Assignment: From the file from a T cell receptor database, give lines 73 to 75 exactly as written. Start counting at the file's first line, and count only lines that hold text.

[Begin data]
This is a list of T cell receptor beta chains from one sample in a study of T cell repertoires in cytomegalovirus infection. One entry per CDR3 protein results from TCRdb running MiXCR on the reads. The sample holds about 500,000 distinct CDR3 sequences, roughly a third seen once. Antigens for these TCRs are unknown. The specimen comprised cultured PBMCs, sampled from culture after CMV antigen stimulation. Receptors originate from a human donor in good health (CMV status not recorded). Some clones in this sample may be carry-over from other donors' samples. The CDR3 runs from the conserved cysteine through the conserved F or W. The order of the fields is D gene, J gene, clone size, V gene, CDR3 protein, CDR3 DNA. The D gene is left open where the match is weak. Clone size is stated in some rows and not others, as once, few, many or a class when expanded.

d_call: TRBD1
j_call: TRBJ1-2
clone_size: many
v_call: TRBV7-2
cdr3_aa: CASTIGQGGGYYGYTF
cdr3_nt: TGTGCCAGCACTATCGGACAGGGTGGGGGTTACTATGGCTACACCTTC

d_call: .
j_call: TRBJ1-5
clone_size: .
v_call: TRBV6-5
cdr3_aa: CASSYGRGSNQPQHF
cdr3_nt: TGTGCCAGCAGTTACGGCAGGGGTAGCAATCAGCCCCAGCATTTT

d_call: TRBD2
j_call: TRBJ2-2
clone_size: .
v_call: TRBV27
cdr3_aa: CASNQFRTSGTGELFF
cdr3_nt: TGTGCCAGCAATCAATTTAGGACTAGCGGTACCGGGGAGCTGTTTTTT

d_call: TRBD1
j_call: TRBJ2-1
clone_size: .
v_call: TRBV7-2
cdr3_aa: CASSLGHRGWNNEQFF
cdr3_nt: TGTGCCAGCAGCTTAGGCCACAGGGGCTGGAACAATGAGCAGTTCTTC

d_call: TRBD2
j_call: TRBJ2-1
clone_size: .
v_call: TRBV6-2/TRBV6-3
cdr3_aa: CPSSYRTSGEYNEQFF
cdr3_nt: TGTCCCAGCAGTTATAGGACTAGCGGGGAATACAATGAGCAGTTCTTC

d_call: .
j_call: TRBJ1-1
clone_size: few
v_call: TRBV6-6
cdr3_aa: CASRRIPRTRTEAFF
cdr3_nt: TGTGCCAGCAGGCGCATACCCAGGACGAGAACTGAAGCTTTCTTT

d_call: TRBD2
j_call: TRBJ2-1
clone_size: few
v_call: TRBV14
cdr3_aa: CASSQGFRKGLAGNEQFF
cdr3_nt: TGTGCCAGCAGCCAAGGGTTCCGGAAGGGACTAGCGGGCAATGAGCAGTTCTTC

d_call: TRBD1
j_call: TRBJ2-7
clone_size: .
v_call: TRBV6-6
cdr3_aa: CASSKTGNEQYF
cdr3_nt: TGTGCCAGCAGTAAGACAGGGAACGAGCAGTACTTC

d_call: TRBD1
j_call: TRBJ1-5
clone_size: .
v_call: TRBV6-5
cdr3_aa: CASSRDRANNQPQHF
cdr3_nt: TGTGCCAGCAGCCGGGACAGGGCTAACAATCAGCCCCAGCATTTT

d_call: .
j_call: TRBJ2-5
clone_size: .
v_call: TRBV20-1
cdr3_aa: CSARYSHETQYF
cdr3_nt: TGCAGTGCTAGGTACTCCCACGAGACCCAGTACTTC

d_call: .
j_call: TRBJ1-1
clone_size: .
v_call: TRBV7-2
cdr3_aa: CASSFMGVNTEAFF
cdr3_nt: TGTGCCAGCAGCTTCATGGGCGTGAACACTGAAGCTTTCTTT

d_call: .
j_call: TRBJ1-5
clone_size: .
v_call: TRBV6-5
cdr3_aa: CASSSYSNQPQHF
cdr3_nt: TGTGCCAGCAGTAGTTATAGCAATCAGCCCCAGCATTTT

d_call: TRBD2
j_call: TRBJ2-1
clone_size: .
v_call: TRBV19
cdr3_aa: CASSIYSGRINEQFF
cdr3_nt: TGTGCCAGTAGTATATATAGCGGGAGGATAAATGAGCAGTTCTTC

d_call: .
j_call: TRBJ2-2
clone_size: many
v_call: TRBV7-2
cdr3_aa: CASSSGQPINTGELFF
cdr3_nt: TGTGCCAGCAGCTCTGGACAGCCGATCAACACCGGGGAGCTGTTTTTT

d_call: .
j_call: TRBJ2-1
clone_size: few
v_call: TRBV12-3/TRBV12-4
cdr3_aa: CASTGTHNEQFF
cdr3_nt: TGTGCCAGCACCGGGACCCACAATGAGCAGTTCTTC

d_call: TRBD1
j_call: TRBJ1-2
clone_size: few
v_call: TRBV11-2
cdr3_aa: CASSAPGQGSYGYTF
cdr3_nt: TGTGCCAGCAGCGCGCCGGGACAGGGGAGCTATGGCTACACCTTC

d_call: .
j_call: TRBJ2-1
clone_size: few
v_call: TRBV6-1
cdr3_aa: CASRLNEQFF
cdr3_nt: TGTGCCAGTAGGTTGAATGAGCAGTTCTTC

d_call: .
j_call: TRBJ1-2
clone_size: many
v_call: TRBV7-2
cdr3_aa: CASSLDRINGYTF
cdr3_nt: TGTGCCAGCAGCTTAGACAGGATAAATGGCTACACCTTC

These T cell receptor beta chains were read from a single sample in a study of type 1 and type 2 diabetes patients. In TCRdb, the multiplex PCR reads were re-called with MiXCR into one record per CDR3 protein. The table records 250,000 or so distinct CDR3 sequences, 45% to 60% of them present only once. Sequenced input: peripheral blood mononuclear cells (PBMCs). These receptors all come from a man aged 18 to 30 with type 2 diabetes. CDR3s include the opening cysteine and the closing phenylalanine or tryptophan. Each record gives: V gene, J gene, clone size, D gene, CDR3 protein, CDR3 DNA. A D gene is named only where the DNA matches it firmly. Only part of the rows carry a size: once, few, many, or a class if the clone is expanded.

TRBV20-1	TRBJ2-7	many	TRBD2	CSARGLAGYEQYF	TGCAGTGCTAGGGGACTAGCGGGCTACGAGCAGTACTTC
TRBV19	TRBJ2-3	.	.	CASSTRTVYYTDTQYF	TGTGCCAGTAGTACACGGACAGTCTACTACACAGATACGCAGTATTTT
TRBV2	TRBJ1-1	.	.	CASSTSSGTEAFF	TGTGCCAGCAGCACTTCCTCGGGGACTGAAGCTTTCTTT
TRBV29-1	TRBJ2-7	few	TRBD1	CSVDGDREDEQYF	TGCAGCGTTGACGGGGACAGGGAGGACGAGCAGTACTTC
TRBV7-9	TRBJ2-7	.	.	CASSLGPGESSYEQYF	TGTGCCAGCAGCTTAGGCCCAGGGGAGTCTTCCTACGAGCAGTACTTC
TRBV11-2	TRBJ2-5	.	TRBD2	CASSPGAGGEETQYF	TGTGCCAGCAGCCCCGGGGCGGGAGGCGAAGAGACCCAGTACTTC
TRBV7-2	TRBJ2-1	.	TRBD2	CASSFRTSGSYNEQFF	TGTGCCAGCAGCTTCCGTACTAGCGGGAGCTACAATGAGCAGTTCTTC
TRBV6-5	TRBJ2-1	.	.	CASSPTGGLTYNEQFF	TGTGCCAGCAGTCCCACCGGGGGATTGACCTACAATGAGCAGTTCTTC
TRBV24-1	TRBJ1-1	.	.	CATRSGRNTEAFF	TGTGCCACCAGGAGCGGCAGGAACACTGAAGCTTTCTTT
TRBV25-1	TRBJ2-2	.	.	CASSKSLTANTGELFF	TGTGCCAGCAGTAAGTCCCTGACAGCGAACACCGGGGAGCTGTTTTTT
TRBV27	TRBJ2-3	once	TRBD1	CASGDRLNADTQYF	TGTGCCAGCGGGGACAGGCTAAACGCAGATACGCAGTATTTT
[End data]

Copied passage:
cdr3_nt: TGTGCCAGCAGTAGTTATAGCAATCAGCCCCAGCATTTT

d_call: TRBD2
j_call: TRBJ2-1